Transcripts of wills of various relatives.
Leasehold is a form of land tenure or property tenure where one party buys the right to occupy land or a building for a given length of time. As lease is a legal estate, leasehold estate can be bought and sold on the open market. A leasehold thus differs from a freehold or fee simple where the ownership of a property is purchased outright and thereafter held for an indeterminate length of time, and also differs from a tenancy where a property is let (rented) on a periodic basis such as weekly or monthly.
Until the end of the lease period (often measured in decades or centuries; a 99-year lease is quite common) the leaseholder has the right to remain in occupation as an assured tenant paying an agreed rent to the owner. Terms of the agreement are contained in a lease, which has elements of contract and property law intertwined.
Copyhold land was land held by a manorial tenant. To take over a tenancy (e.g. at the death of the previous tenant) the new tenant had to pay a fine (heriot) at the manor court, and their resulting right to hold that land was recorded in the court rolls of the manor, of which they were given a copy (hence copyhold). Copyhold came with a set of rights and obligations which were enforced at the manorial courts, including rules about how (and even if) the land could be handed on after death. Because of these restrictions, copyhold land did not often get mentioned in wills, as the tenant did not have freedom to dispose of it as he or she chose. http://en.wikipedia.org/wiki/Copyhold
This is an excellent source for information on wills in the United Kingdom. http://www.genguide.co.uk/source/wills-and-inheritance-amp-letters-of-administration-admons-pre-1858-land-amp-property/32/
FAMILY HISTORY FOR BEGINNERS
We are familiar with the expression “Last Will and Testament” but may not appreciate the difference between the two components of this single document. Before the Statute of Wills in 1540 it was not generally possible to bequeath land. A legal loophole had been exploited from the 15th century by which the land was conveyed during the holder’s lifetime to trustees “to hold to the use of the owner’s will”. The document instructing the trustees was known as his “Will”. The Statute of Wills made the bequeathing of land legal. Other property was transferable by means of a “Testament” and after 1540 the two documents were combined into one.
For the terms of a will to be discharged, it was usual to “prove” the will before a probate court which would try to ensure that the terms of the will were followed and proper accounts rendered. Until 1858, these courts were operated by the Church. Subsequently, their work was transferred to civil probate registries.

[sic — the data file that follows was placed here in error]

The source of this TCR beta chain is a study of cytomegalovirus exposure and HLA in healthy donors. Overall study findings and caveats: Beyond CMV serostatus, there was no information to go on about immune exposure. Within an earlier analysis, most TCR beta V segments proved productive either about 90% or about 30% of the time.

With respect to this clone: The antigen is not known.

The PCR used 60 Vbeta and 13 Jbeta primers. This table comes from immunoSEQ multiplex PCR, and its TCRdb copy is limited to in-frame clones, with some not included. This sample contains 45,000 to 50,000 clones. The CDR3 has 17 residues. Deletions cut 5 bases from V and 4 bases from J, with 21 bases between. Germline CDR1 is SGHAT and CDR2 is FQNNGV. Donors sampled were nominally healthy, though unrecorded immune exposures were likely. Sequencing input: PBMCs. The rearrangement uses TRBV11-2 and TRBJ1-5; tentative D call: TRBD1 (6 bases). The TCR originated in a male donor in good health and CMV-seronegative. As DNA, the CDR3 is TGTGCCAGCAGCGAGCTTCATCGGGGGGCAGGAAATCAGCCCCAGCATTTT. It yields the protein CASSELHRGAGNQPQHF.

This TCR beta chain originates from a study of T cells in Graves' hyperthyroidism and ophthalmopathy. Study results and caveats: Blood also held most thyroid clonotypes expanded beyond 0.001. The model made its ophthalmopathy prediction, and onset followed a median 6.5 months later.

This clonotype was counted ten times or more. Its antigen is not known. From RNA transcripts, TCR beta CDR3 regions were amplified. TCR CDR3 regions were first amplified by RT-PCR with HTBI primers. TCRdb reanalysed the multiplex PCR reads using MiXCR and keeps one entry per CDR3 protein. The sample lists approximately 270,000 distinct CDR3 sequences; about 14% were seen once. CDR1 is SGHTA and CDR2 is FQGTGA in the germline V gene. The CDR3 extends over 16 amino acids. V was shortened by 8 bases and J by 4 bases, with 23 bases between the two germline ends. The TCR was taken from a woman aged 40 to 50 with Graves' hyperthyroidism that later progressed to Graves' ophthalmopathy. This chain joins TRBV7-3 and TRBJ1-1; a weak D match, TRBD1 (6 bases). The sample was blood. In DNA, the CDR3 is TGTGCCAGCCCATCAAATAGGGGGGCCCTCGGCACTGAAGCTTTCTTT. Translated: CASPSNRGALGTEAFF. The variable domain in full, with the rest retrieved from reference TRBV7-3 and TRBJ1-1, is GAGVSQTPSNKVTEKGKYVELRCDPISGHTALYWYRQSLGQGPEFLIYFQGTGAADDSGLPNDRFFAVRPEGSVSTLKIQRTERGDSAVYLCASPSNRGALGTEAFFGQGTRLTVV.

If a person died without leaving a will (died intestate) the estate, particularly if small, might be divided up by mutual agreement. Otherwise, one or more of the family or a substantial creditor might apply to the court for Letters of Administration (Admons) which gave permission to dispose of the estate. If the deceased’s property was of more than £5 value, letters of administration were mandatory (though it might be expected that many estates of modest value went without this formality). Only a small percentage of people left wills or had Admons issued on their death but it is not safe to assume that if an ancestor was not wealthy, he would not leave a will. Before the Married Women’s Property Act of 1882, a married woman could only make a will with her husband’s permission and he could choose not to carry out its terms if he wished.
It was not usual practice for a person to make a will in the course of normal life. Wills were something which were attended to when death looked like a possibility or a certainty, for example, when the individual was seriously ill. Wills might also be drawn up when the person was about to undertake a lengthy sea voyage or get involved in military action. Since death could strike suddenly, there are many occasions where a person who held substantial assets died intestate, leaving the family to apply for letters of administration.
Probate Before 1858
The ecclesiastical probate courts were organised in a hierarchical structure. At the lowest level was the Archdeaconry Court (an Archdeaconry consisting of several parishes) and if a testator held all of his property in a single Archdeaconry, this court could grant probate. If, however, the property extended into another Archdeaconry in the same Diocese, the authority of the Bishop’s Consistory or Commissary Court was required if the value of this property exceeded £5 (bona notabilia). Similarly, if the property extended into more than one Diocese, probate jurisdiction was again claimed by the next highest level, the Prerogative Court of the Archbishop. There were two of these courts, the Prerogative Court of York (PCY) for the northern Dioceses and the Prerogative Court of Canterbury (PCC), which confusingly was based in London, for the southern. If property extended into both Provinces, the PCC claimed jurisdiction as the senior court. The PCC also claimed jurisdiction over probate matters concerning people who died overseas while still holding property in England & Wales.
A level of complication is introduced by “Peculiar Jurisdictions” which might extend to a single parish or cover a group of parishes. Probate jurisdiction in Peculiars, for historical reasons, was claimed by a variety of bodies such as the Dean & Chapter of a Cathedral or a University College. Where property extended outside the peculiar, the hierarchical rules described above would apply. Peculiars are very common in some counties such as Yorkshire and Wiltshire yet absent entirely from others such as Durham and Cumberland.